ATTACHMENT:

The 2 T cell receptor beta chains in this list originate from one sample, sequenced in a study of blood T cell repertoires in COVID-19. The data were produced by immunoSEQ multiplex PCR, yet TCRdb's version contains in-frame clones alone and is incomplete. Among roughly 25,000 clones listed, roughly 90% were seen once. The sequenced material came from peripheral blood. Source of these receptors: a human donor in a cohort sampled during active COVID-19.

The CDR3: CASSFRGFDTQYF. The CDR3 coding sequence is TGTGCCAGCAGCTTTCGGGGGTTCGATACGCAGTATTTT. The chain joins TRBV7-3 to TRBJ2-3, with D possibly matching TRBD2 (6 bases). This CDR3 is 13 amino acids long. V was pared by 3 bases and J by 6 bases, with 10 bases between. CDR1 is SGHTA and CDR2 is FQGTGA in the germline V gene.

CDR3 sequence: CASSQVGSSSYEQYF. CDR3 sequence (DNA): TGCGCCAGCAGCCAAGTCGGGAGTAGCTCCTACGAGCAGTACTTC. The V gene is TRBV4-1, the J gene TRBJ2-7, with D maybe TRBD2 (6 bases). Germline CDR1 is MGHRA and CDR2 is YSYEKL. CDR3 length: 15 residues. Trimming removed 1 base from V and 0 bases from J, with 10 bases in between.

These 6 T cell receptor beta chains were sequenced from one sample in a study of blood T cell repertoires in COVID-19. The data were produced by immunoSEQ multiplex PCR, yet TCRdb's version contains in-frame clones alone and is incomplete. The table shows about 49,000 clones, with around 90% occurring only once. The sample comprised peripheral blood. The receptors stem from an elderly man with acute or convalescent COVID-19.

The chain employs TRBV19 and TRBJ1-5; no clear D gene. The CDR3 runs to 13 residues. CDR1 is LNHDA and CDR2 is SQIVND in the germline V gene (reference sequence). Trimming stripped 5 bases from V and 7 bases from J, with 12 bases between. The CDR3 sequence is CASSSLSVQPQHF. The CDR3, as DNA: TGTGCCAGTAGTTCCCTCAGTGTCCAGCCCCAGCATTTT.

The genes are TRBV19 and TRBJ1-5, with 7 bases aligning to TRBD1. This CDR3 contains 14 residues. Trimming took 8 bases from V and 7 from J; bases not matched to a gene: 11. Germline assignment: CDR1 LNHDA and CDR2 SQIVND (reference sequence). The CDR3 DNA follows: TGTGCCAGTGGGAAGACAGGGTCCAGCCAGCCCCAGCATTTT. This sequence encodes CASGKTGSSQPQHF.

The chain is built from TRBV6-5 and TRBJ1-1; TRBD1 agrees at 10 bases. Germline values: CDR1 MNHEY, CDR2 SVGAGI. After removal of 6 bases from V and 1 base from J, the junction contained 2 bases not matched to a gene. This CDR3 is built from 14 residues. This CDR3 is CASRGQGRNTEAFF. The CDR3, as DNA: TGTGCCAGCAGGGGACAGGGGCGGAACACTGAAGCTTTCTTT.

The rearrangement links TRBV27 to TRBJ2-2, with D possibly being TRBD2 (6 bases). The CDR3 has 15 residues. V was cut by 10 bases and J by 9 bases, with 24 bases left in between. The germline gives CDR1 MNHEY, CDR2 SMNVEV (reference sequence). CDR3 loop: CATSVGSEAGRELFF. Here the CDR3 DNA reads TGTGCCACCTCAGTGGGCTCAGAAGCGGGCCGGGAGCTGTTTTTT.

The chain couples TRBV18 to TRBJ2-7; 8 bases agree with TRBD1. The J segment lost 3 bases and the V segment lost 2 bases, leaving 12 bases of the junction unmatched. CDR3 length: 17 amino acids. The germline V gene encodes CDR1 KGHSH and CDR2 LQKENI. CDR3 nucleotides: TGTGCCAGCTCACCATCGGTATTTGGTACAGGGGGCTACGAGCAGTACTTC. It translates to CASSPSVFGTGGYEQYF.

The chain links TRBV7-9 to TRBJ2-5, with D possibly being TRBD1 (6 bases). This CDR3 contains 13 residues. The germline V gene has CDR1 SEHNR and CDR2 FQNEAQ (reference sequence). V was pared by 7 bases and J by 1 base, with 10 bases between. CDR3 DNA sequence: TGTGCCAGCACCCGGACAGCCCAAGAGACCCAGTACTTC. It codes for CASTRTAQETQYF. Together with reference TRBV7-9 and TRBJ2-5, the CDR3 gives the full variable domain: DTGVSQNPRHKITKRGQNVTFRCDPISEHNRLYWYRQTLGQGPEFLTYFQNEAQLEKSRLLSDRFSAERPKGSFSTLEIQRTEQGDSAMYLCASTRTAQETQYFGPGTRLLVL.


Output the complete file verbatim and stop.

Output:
The 2 T cell receptor beta chains in this list originate from one sample, sequenced in a study of blood T cell repertoires in COVID-19. The data were produced by immunoSEQ multiplex PCR, yet TCRdb's version contains in-frame clones alone and is incomplete. Among roughly 25,000 clones listed, roughly 90% were seen once. The sequenced material came from peripheral blood. Source of these receptors: a human donor in a cohort sampled during active COVID-19.

The CDR3: CASSFRGFDTQYF. The CDR3 coding sequence is TGTGCCAGCAGCTTTCGGGGGTTCGATACGCAGTATTTT. The chain joins TRBV7-3 to TRBJ2-3, with D possibly matching TRBD2 (6 bases). This CDR3 is 13 amino acids long. V was pared by 3 bases and J by 6 bases, with 10 bases between. CDR1 is SGHTA and CDR2 is FQGTGA in the germline V gene.

CDR3 sequence: CASSQVGSSSYEQYF. CDR3 sequence (DNA): TGCGCCAGCAGCCAAGTCGGGAGTAGCTCCTACGAGCAGTACTTC. The V gene is TRBV4-1, the J gene TRBJ2-7, with D maybe TRBD2 (6 bases). Germline CDR1 is MGHRA and CDR2 is YSYEKL. CDR3 length: 15 residues. Trimming removed 1 base from V and 0 bases from J, with 10 bases in between.

These 6 T cell receptor beta chains were sequenced from one sample in a study of blood T cell repertoires in COVID-19. The data were produced by immunoSEQ multiplex PCR, yet TCRdb's version contains in-frame clones alone and is incomplete. The table shows about 49,000 clones, with around 90% occurring only once. The sample comprised peripheral blood. The receptors stem from an elderly man with acute or convalescent COVID-19.

The chain employs TRBV19 and TRBJ1-5; no clear D gene. The CDR3 runs to 13 residues. CDR1 is LNHDA and CDR2 is SQIVND in the germline V gene (reference sequence). Trimming stripped 5 bases from V and 7 bases from J, with 12 bases between. The CDR3 sequence is CASSSLSVQPQHF. The CDR3, as DNA: TGTGCCAGTAGTTCCCTCAGTGTCCAGCCCCAGCATTTT.

The genes are TRBV19 and TRBJ1-5, with 7 bases aligning to TRBD1. This CDR3 contains 14 residues. Trimming took 8 bases from V and 7 from J; bases not matched to a gene: 11. Germline assignment: CDR1 LNHDA and CDR2 SQIVND (reference sequence). The CDR3 DNA follows: TGTGCCAGTGGGAAGACAGGGTCCAGCCAGCCCCAGCATTTT. This sequence encodes CASGKTGSSQPQHF.

The chain is built from TRBV6-5 and TRBJ1-1; TRBD1 agrees at 10 bases. Germline values: CDR1 MNHEY, CDR2 SVGAGI. After removal of 6 bases from V and 1 base from J, the junction contained 2 bases not matched to a gene. This CDR3 is built from 14 residues. This CDR3 is CASRGQGRNTEAFF. The CDR3, as DNA: TGTGCCAGCAGGGGACAGGGGCGGAACACTGAAGCTTTCTTT.

The rearrangement links TRBV27 to TRBJ2-2, with D possibly being TRBD2 (6 bases). The CDR3 has 15 residues. V was cut by 10 bases and J by 9 bases, with 24 bases left in between. The germline gives CDR1 MNHEY, CDR2 SMNVEV (reference sequence). CDR3 loop: CATSVGSEAGRELFF. Here the CDR3 DNA reads TGTGCCACCTCAGTGGGCTCAGAAGCGGGCCGGGAGCTGTTTTTT.

The chain couples TRBV18 to TRBJ2-7; 8 bases agree with TRBD1. The J segment lost 3 bases and the V segment lost 2 bases, leaving 12 bases of the junction unmatched. CDR3 length: 17 amino acids. The germline V gene encodes CDR1 KGHSH and CDR2 LQKENI. CDR3 nucleotides: TGTGCCAGCTCACCATCGGTATTTGGTACAGGGGGCTACGAGCAGTACTTC. It translates to CASSPSVFGTGGYEQYF.

The chain links TRBV7-9 to TRBJ2-5, with D possibly being TRBD1 (6 bases). This CDR3 contains 13 residues. The germline V gene has CDR1 SEHNR and CDR2 FQNEAQ (reference sequence). V was pared by 7 bases and J by 1 base, with 10 bases between. CDR3 DNA sequence: TGTGCCAGCACCCGGACAGCCCAAGAGACCCAGTACTTC. It codes for CASTRTAQETQYF. Together with reference TRBV7-9 and TRBJ2-5, the CDR3 gives the full variable domain: DTGVSQNPRHKITKRGQNVTFRCDPISEHNRLYWYRQTLGQGPEFLTYFQNEAQLEKSRLLSDRFSAERPKGSFSTLEIQRTEQGDSAMYLCASTRTAQETQYFGPGTRLLVL.